The fourth factor for allowing a private action is lacking as well. Relief through a private cause of action is not necessary to provide an adequate remedy for violating a provision of the Code. A private right of action will be permitted only if the statute would be ineffective without such relief. Fisher v. Lexington Health Care, Inc., 188 Ill. 2d 455, 722 N.E.2d 1115 (1999). Under section 3 — 8—8 of the Code, an inmate may bring his claim of misconduct before the administrative review board. This procedure allows a prisoner to communicate his grievance to the warden and to obtain relief from the condition or action. 730 ILCS 5/3 — 8—8 (West 1998). Moreover, a violation of a prisoner’s right to adequate medical care also gives rise to a federal cause of action under the eighth amendment. Estelle v. Gamble, 429 U.S. 97, 50 L. Ed. 2d 251, 97 S. Ct. 285 (1976). Therefore, it is unnecessary to infer a private cause of action under the Code to provide inmates with an adequate remedy for violations of the Code. See Abbasi v. Paraskevoulakos, 187 Ill. 2d 386, 718 N.E.2d 181 (1999) (court will not infer private action under statute when such action would only duplicate an existing cause of action). The trial court correctly dismissed count I of the complaint.

Next we will consider plaintiffs second count of common law *944assault. A claim of assault must include an allegation of a reasonable apprehension of an imminent battery. Rosenberg v. Packerland Packing Co., 55 Ill. App. 3d 959, 370 N.E.2d 1235 (1977). The elements of a battery must include an intentional act on the part of the defendants and a resulting offensive contact with the plaintiffs person. McNeil v. Brewer, 304 Ill. App. 3d 1050, 710 N.E.2d 1285 (1999). The plaintiff alleged that the defendants intentionally denied him food. More accurately, he alleged that the defendants denied him an appropriate dietary meal and that such denial could have caused him to die. Clearly, these allegations failed to include the necessary elements for an assault. The plaintiff did not claim that he feared immediate death due to some form of physical contact. Nor did he claim that the defendants threatened physical violence against him if he refused to eat the food they provided. Thus, count II of the complaint was properly dismissed because the plaintiff failed to state a cause of action.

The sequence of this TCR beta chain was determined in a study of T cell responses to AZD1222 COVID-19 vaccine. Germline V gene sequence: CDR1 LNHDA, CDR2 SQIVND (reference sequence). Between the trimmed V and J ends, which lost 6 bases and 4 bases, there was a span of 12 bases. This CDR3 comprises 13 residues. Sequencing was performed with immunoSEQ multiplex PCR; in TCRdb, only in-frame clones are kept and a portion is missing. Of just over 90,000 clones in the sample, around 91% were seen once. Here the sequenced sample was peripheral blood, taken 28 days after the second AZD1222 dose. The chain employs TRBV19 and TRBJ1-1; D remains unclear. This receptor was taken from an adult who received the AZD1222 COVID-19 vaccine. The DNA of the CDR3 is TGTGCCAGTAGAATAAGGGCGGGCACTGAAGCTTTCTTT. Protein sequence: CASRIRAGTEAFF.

We find that the trial court properly dismissed count I of the plaintiffs complaint because the Code does not provide a private cause of action for prisoners who receive inadequate medical care. Further, we affirm the dismissal of count II because the plaintiff failed to state a cause of action upon which relief could be granted. We need not address the viability of the alternative grounds upon which the trial court may have relied in dismissing the complaint. See Williams v. Board of Education of the City of Chicago, 222 Ill. App. 3d 559, 584 N.E.2d 257 (1991) (reviewing court may uphold dismissal on any grounds supported by the record).

Accordingly, the judgment of the circuit court of Will County is affirmed.